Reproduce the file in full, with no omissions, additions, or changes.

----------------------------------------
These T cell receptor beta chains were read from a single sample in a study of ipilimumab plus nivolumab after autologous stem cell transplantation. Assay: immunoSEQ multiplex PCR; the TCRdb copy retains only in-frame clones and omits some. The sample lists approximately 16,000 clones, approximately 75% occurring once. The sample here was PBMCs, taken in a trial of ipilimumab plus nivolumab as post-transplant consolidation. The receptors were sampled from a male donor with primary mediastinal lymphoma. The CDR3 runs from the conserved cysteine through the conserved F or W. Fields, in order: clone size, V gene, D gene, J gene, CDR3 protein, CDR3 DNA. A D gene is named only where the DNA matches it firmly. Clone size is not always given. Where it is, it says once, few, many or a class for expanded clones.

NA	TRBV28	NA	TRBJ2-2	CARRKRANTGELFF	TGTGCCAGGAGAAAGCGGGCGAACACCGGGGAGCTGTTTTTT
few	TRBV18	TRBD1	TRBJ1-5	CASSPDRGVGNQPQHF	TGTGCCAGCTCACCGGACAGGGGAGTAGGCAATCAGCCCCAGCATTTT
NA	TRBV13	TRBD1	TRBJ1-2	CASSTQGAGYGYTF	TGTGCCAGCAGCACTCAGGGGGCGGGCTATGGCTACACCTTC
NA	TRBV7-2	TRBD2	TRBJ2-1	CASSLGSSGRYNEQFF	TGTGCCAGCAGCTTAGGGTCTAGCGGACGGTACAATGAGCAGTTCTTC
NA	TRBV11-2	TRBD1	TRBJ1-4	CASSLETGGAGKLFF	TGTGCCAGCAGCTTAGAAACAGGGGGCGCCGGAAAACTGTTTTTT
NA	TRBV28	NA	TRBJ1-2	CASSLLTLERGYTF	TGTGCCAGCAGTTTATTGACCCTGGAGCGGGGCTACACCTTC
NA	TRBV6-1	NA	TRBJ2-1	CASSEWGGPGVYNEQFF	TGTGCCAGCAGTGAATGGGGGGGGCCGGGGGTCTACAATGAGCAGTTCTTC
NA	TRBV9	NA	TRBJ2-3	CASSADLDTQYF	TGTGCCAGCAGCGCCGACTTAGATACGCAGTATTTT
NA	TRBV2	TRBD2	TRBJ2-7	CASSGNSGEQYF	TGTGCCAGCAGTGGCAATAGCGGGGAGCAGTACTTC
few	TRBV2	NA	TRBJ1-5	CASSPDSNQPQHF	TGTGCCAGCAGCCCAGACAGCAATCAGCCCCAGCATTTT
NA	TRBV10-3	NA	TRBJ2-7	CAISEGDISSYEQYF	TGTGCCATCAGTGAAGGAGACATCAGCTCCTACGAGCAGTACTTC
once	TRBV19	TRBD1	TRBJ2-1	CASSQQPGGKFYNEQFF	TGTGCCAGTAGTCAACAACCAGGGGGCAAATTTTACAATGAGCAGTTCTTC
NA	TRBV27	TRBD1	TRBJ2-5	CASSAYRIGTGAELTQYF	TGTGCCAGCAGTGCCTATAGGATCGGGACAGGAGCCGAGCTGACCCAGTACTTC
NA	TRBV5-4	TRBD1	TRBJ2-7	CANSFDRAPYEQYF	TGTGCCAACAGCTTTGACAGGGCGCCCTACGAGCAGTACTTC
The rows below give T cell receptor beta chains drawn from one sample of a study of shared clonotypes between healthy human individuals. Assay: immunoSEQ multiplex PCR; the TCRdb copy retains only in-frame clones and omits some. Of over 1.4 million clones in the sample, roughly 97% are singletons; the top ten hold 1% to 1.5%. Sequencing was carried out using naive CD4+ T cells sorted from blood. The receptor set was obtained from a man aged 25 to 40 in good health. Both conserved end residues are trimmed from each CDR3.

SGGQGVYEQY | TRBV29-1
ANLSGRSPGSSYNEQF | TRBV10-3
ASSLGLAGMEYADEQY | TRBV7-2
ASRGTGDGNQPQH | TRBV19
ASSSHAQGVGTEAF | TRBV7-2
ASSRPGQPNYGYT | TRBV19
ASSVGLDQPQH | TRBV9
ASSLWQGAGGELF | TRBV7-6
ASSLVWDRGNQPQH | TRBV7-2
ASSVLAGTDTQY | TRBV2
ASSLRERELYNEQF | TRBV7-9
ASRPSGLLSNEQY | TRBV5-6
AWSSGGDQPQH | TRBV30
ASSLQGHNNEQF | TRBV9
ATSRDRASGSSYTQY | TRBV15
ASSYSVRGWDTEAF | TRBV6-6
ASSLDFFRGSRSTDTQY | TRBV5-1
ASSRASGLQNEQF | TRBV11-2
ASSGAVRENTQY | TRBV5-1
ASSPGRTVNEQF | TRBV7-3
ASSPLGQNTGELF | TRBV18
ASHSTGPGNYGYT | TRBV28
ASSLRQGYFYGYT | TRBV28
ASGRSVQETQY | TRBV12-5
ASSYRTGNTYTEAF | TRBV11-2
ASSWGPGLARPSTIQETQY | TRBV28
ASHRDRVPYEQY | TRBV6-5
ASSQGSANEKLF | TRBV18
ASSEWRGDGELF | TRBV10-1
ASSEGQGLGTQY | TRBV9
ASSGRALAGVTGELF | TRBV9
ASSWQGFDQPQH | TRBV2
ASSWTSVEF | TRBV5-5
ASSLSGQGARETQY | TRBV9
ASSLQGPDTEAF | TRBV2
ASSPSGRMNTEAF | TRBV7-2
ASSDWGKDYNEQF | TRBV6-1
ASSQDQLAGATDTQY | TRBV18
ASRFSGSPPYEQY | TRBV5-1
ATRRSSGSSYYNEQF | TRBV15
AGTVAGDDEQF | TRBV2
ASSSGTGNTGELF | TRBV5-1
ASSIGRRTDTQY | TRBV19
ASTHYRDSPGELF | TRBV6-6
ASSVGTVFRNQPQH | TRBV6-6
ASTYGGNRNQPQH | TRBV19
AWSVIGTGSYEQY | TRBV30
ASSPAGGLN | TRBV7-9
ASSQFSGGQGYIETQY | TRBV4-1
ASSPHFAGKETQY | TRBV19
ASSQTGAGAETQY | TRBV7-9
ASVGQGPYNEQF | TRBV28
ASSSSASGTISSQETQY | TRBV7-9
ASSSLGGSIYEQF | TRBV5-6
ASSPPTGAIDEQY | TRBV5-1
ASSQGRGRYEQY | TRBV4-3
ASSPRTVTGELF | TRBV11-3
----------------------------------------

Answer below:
These T cell receptor beta chains were read from a single sample in a study of ipilimumab plus nivolumab after autologous stem cell transplantation. Assay: immunoSEQ multiplex PCR; the TCRdb copy retains only in-frame clones and omits some. The sample lists approximately 16,000 clones, approximately 75% occurring once. The sample here was PBMCs, taken in a trial of ipilimumab plus nivolumab as post-transplant consolidation. The receptors were sampled from a male donor with primary mediastinal lymphoma. The CDR3 runs from the conserved cysteine through the conserved F or W. Fields, in order: clone size, V gene, D gene, J gene, CDR3 protein, CDR3 DNA. A D gene is named only where the DNA matches it firmly. Clone size is not always given. Where it is, it says once, few, many or a class for expanded clones.

NA	TRBV28	NA	TRBJ2-2	CARRKRANTGELFF	TGTGCCAGGAGAAAGCGGGCGAACACCGGGGAGCTGTTTTTT
few	TRBV18	TRBD1	TRBJ1-5	CASSPDRGVGNQPQHF	TGTGCCAGCTCACCGGACAGGGGAGTAGGCAATCAGCCCCAGCATTTT
NA	TRBV13	TRBD1	TRBJ1-2	CASSTQGAGYGYTF	TGTGCCAGCAGCACTCAGGGGGCGGGCTATGGCTACACCTTC
NA	TRBV7-2	TRBD2	TRBJ2-1	CASSLGSSGRYNEQFF	TGTGCCAGCAGCTTAGGGTCTAGCGGACGGTACAATGAGCAGTTCTTC
NA	TRBV11-2	TRBD1	TRBJ1-4	CASSLETGGAGKLFF	TGTGCCAGCAGCTTAGAAACAGGGGGCGCCGGAAAACTGTTTTTT
NA	TRBV28	NA	TRBJ1-2	CASSLLTLERGYTF	TGTGCCAGCAGTTTATTGACCCTGGAGCGGGGCTACACCTTC
NA	TRBV6-1	NA	TRBJ2-1	CASSEWGGPGVYNEQFF	TGTGCCAGCAGTGAATGGGGGGGGCCGGGGGTCTACAATGAGCAGTTCTTC
NA	TRBV9	NA	TRBJ2-3	CASSADLDTQYF	TGTGCCAGCAGCGCCGACTTAGATACGCAGTATTTT
NA	TRBV2	TRBD2	TRBJ2-7	CASSGNSGEQYF	TGTGCCAGCAGTGGCAATAGCGGGGAGCAGTACTTC
few	TRBV2	NA	TRBJ1-5	CASSPDSNQPQHF	TGTGCCAGCAGCCCAGACAGCAATCAGCCCCAGCATTTT
NA	TRBV10-3	NA	TRBJ2-7	CAISEGDISSYEQYF	TGTGCCATCAGTGAAGGAGACATCAGCTCCTACGAGCAGTACTTC
once	TRBV19	TRBD1	TRBJ2-1	CASSQQPGGKFYNEQFF	TGTGCCAGTAGTCAACAACCAGGGGGCAAATTTTACAATGAGCAGTTCTTC
NA	TRBV27	TRBD1	TRBJ2-5	CASSAYRIGTGAELTQYF	TGTGCCAGCAGTGCCTATAGGATCGGGACAGGAGCCGAGCTGACCCAGTACTTC
NA	TRBV5-4	TRBD1	TRBJ2-7	CANSFDRAPYEQYF	TGTGCCAACAGCTTTGACAGGGCGCCCTACGAGCAGTACTTC
The rows below give T cell receptor beta chains drawn from one sample of a study of shared clonotypes between healthy human individuals. Assay: immunoSEQ multiplex PCR; the TCRdb copy retains only in-frame clones and omits some. Of over 1.4 million clones in the sample, roughly 97% are singletons; the top ten hold 1% to 1.5%. Sequencing was carried out using naive CD4+ T cells sorted from blood. The receptor set was obtained from a man aged 25 to 40 in good health. Both conserved end residues are trimmed from each CDR3.

SGGQGVYEQY | TRBV29-1
ANLSGRSPGSSYNEQF | TRBV10-3
ASSLGLAGMEYADEQY | TRBV7-2
ASRGTGDGNQPQH | TRBV19
ASSSHAQGVGTEAF | TRBV7-2
ASSRPGQPNYGYT | TRBV19
ASSVGLDQPQH | TRBV9
ASSLWQGAGGELF | TRBV7-6
ASSLVWDRGNQPQH | TRBV7-2
ASSVLAGTDTQY | TRBV2
ASSLRERELYNEQF | TRBV7-9
ASRPSGLLSNEQY | TRBV5-6
AWSSGGDQPQH | TRBV30
ASSLQGHNNEQF | TRBV9
ATSRDRASGSSYTQY | TRBV15
ASSYSVRGWDTEAF | TRBV6-6
ASSLDFFRGSRSTDTQY | TRBV5-1
ASSRASGLQNEQF | TRBV11-2
ASSGAVRENTQY | TRBV5-1
ASSPGRTVNEQF | TRBV7-3
ASSPLGQNTGELF | TRBV18
ASHSTGPGNYGYT | TRBV28
ASSLRQGYFYGYT | TRBV28
ASGRSVQETQY | TRBV12-5
ASSYRTGNTYTEAF | TRBV11-2
ASSWGPGLARPSTIQETQY | TRBV28
ASHRDRVPYEQY | TRBV6-5
ASSQGSANEKLF | TRBV18
ASSEWRGDGELF | TRBV10-1
ASSEGQGLGTQY | TRBV9
ASSGRALAGVTGELF | TRBV9
ASSWQGFDQPQH | TRBV2
ASSWTSVEF | TRBV5-5
ASSLSGQGARETQY | TRBV9
ASSLQGPDTEAF | TRBV2
ASSPSGRMNTEAF | TRBV7-2
ASSDWGKDYNEQF | TRBV6-1
ASSQDQLAGATDTQY | TRBV18
ASRFSGSPPYEQY | TRBV5-1
ATRRSSGSSYYNEQF | TRBV15
AGTVAGDDEQF | TRBV2
ASSSGTGNTGELF | TRBV5-1
ASSIGRRTDTQY | TRBV19
ASTHYRDSPGELF | TRBV6-6
ASSVGTVFRNQPQH | TRBV6-6
ASTYGGNRNQPQH | TRBV19
AWSVIGTGSYEQY | TRBV30
ASSPAGGLN | TRBV7-9
ASSQFSGGQGYIETQY | TRBV4-1
ASSPHFAGKETQY | TRBV19
ASSQTGAGAETQY | TRBV7-9
ASVGQGPYNEQF | TRBV28
ASSSSASGTISSQETQY | TRBV7-9
ASSSLGGSIYEQF | TRBV5-6
ASSPPTGAIDEQY | TRBV5-1
ASSQGRGRYEQY | TRBV4-3
ASSPRTVTGELF | TRBV11-3